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ENCOUNTERING WOMEN OF FAITH The St. Catherine's Vision Collection Volume 1 Edited by Kyriaki Karidoyanes FitzGerald 137 pp. InterOrthodox Press $14.95 By Marilyn Rouvelas Whether you know little about saints, or you know everything about saints, you must read Encountering Women of Faith. It is much more than a simple recounting of the lives and deeds of eight women saints and the Myrhh-bearing women. The book, written by twelve women graduates of Orthodox theological schools, provides two valuable perspectives: One perspective is an intimate encounter with our personal faith as we encounter these holy women. The other perspective is broader: We see anew the ways women have served in the Orthodox Church in the past and today. Having been raised a Lutheran, I knew little about intimate encounters with saints. Although I converted to Orthodoxy, I was unsure how to relate to them, how to see their relevance, or how to think about them. (Wouldn't even asking questions about holy people be blasphemous? Actually, "No." One of the best features of this book is the "Informal Reflection Questions" section at the end of each chapter.) The authors help us engage with the saints by bringing new dimensions to the essays. Each author was asked to: "research responsibly. . .discern a particular spiritual prism, discipline or Christian practice to which the life of their subject of study gave witness. . . and reflect personally how this unique witness touched their own lives. . ." The results are rich and edifying. For example, author Barbara Harris begins the chapter on the St. Xenia, Fool-for-Christ (c1719-30 ­ c1803) with a powerful explanation of the spiritual discipline of kenosis, the process of emptying oneself to become open to the Holy Spirit. "We are called to `put on Christ,' not by divesting ourselves of our God-given humanity, but to voluntarily lay aside all those thoughts, words and deeds that separate us from God--to make room for Christ so that we may attain theosis (become like God) and become inheritors of His Kingdom . . . Kenosis acts as a passageway through which we move toward transformation. . . While every person is called to [transform to the holy person God has created us to be] we recognize the saints as having been granted this gift of transformation." St. Xenia was a saint who exemplified an authentic kenotic relationship with Christ. In glimpsing the process, we not only understand St. Xenia better, but are inspired to apply this discipline to ourselves. Presvytera Valerie Zahirsky presents the life of St. Olympias (361- 419?) in the context of the Orthodox Christian practice of deaconess. For a long period of time qualified women were ordained to the diaconate in the Orthodox Church. They served by helping with baptisms and funerals, educating others about the faith and ministering to the sick. Orphaned at an early age, Deaconess Olympias inherited great wealth and became a benefactress of the churches in Constantinople, Asia Minor and Syria, ministered to the

needy, and established a monastery next to Aghia Sophia Cathedral in Constantinople. Living next door to the Cathedral, Deaconess Olympias became a close friend and advisor of St. John Chrysostom. Despite St. John's exile, they continued to correspond, and his letters to her are still in existence. "One Byzantine hymn writer compared the relationship of Chrysostom and Olympias to that of St. Paul and the deaconess Phoebe." It is encouraging to learn that these two women in the first and fourth centuries had the trust of such important men in the church, and some were ordained to the diaconate. The co- authors then asks in the Reflection Questions what we are also wondering: "How could recognizing and establishing this vocation within the life of the Church today, assist the Church generally? How could it assist in parish ministry, in spiritual care, educational, hospital, hospice ministries, in community outreach, philanthropy, and missionary activity?" Each author was asked to describe how the saint's witness touched their lives. Author Kryiaki Kariodoyanes Fitzgerald, a therapist, focused on the "unspeakable pain and loss" that St. Melania the Younger (383-439) experienced early in her life after the death of her only two children. (The saint was the granddaughter of the well-known St. Melania the Elder.) Although inspired by her grandmother to devote totally herself to the Church, she married and had two children. After losing both their son and daughter, St. Melania turned to intense prayer, study, and fasting. From the author's personal and professional experience, she expresses intense empathy for St. Melania: "Great losses challenge every aspect of our relationship with reality: God, others, ourselves and creation. . . This is where the unimaginable hole in [St. Melania's] heart, the hole that seemed to have even replaced her heart, even her very self at times was presented to God as a kind of living sacrifice. This is where her work truly began. . ." St. Melania and her husband, St. Pinianus, then became celibate, devoting their lives to the Church. The author poignantly imparts the universality of pain a mother feels at the loss of a child, and suggests turning to the reality of abiding in God's love, like St. Melania, to bring healing and spiritual growth. The other essays about St. Susanna of Palestine, the Righteous Susanna of the Book of Daniel, the New Martyr Elizabeth Feodorovna, St. Mary Magdalene, St. Catherine, the Myrrh-Bearing Women and a second chapter on St. Melania also help us encounter the saints and our faith in wonderful ways. But the book also gives a broad perspective on the ways women have served in the Orthodox Church in the past and today. By making these women saints, the Church recognized their extraordinary witness and contributions: philanthropy, education, ministering to the needy, founding monasteries, etc. The Church recognized the service of three of these eight women by ordaining them to the diaconate during their lifetimes: St. Olympias, St. Susanna of Palestine, and St. Melania the Younger. As explained in Zahirsky's chapter on Deaconess Olympias, deaconesses have served in the Orthodox church for centuries. In fact ordination prayers and the rite itself still exist and have not been expunged by the Orthodox Church. (For more information read: Women Deacons in the Orthodox Church by Kyriaki Karidoyanes FitzGerald. The book includes an appendix that provides the Greek ordination rite for the female deacon and the recommendations of church consultations at the highest levels starting in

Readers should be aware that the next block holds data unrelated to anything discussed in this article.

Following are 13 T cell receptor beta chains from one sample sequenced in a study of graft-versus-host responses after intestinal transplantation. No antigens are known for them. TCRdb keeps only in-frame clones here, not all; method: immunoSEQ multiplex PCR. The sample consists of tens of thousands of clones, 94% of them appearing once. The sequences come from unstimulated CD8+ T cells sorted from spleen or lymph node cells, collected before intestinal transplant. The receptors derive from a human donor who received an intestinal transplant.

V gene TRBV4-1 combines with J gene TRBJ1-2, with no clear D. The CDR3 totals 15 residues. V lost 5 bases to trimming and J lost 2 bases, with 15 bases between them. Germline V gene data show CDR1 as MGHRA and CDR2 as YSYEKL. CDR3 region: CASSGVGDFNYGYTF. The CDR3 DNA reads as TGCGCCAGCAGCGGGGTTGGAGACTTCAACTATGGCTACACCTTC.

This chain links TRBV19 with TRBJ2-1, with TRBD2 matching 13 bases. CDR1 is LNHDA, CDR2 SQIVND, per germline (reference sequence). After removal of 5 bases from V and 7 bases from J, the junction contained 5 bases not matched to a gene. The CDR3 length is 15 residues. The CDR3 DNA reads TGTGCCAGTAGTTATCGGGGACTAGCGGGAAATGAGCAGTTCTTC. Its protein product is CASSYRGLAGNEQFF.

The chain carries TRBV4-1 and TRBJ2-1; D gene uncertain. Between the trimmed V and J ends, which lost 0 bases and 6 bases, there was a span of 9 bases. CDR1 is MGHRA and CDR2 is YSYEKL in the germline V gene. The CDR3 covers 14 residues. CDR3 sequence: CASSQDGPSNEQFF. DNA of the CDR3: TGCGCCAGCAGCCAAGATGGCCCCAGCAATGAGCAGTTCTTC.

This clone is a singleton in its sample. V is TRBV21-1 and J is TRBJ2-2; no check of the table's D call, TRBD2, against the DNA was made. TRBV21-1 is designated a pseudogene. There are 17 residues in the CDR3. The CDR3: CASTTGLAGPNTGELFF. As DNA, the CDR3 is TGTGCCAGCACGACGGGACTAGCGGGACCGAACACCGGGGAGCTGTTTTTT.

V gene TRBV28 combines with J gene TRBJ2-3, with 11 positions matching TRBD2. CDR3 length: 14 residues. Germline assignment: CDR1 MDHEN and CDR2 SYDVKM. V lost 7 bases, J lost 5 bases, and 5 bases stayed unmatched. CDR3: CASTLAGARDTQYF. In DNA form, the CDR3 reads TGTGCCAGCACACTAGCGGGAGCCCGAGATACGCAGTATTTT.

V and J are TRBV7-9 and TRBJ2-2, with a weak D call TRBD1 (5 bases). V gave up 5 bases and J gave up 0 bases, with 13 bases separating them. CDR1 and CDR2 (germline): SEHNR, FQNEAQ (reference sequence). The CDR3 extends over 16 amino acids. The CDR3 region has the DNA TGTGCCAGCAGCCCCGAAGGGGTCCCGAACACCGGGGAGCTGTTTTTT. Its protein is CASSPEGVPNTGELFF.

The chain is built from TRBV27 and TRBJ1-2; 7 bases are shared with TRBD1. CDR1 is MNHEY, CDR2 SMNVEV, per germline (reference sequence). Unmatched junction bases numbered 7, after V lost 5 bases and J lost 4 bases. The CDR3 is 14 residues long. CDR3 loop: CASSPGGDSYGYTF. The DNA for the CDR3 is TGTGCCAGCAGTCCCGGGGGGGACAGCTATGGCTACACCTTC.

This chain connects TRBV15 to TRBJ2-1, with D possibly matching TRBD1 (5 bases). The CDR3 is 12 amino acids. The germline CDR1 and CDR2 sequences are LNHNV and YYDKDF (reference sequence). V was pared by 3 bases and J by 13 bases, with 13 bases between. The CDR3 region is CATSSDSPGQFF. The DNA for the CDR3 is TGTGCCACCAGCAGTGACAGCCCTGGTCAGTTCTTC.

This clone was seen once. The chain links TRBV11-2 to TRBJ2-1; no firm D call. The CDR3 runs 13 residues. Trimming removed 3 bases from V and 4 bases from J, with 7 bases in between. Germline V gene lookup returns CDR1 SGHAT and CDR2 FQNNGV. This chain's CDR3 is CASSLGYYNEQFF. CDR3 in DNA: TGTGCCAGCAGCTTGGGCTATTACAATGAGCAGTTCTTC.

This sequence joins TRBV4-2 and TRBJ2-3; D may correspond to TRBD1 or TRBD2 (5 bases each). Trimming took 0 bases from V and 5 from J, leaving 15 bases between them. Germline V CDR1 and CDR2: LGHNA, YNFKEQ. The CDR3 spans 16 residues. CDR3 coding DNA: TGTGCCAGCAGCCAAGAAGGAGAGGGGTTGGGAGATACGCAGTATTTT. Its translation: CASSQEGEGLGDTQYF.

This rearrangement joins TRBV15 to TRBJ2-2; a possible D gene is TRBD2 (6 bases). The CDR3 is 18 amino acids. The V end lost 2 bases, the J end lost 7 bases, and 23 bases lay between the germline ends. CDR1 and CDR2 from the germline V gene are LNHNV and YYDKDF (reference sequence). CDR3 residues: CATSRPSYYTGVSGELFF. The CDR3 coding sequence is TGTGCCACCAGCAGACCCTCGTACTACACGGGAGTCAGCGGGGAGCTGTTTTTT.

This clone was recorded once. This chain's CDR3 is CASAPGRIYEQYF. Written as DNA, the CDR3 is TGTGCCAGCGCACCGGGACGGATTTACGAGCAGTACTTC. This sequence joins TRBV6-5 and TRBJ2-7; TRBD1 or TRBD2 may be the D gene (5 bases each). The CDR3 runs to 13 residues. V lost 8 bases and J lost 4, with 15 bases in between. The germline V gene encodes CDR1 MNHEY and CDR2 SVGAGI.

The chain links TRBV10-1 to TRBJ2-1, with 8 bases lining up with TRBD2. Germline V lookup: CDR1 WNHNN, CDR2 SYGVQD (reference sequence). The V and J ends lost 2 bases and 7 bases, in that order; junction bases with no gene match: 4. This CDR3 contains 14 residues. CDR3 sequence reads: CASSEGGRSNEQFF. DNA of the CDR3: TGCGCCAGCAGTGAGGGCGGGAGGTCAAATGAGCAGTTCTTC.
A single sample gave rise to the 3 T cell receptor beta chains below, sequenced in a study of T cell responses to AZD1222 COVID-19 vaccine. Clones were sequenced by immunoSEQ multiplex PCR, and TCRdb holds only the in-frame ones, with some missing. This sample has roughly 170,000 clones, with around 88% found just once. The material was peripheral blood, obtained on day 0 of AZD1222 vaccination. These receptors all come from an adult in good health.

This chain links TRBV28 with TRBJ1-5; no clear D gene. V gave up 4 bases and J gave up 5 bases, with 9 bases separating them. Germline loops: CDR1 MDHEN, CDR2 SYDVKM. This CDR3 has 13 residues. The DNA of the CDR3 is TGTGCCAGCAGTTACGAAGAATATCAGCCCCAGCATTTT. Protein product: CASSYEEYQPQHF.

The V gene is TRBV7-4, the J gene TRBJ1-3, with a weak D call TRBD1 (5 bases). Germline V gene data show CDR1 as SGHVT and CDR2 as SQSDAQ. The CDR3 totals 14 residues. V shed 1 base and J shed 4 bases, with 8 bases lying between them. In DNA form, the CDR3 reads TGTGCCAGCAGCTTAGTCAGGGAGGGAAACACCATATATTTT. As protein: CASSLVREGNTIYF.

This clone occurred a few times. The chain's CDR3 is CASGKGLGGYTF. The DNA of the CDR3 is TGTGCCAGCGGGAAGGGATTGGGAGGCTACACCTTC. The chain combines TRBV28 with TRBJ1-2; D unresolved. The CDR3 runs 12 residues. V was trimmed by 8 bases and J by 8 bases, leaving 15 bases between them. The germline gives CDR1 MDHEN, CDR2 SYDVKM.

1988 that have advocated the restoration of the order of women deacons.) The female diaconate is now being reinstituted in Greece in a limited way. Today many women serve the church--from the "saints" in the church kitchens to national boards. The authors and collaborators of this book, graduates and/or students of Holy Cross Greek Orthodox School of Theology, St. Vladimir's Seminary, School of Theology of the University of Iasi in Romania, and the School of Theology of the University of Thessaloniki serve and witness their Orthodox faith in various capacities: hospital chaplain intern, college professors, presvyteras (wives of priests), students of higher education, theologian, psychologist, authors, Church board members, registered nurse, and lecturers. The authors and collaborators are: Susan Arida, Iulia Corduneanu Curtright, Hilary Chala, Barbara K. Harris, Kyriaki Karidoyanes FitzGerald, Deborah Hadjes Funti, Clara Nickolson, Alexandra Safchuk, Eleni C. Simmons, Nikki Stournaras, Victoria Trbuhovich, and Valerie G. Zahirsky. These dynamic women came together at various retreats and formed St. Catherine's Vision, Inc. in 2003 "to study and support the many ways women (and men) are called to serve within the life of the Church today." The word "Vision" adds significantly to the group's choice of St. Catherine, the patron saint of education. St. Catherine's visions of Christ inspired her to use her "education and gifts to bring others to Him." It is fitting that these twelve women writers and collaborators working in a conciliar manner used their education and gifts to create a book that explains how the saints drew close to Christ and served Him and the Church. We look forward to a Volume II written in the same responsible and accessible manner. For more information about St. Catherine's Vision, go to www.orthodoxwomen.org. Encountering Orthodox Women of Faith, The St. Catherine's Vision Collection, Volume 1, edited by Kyriaki Karidoyanes FitzGerald. Berkeley, California: InterOrthodox Press of the Patriarch Athenagoras Orthodox Institute, 2005. $14.95 ISBN #1-932401-07-5 Marilyn Rouvelas is the author of A Guide to Greek Traditions and Customs in America. August 7, 2006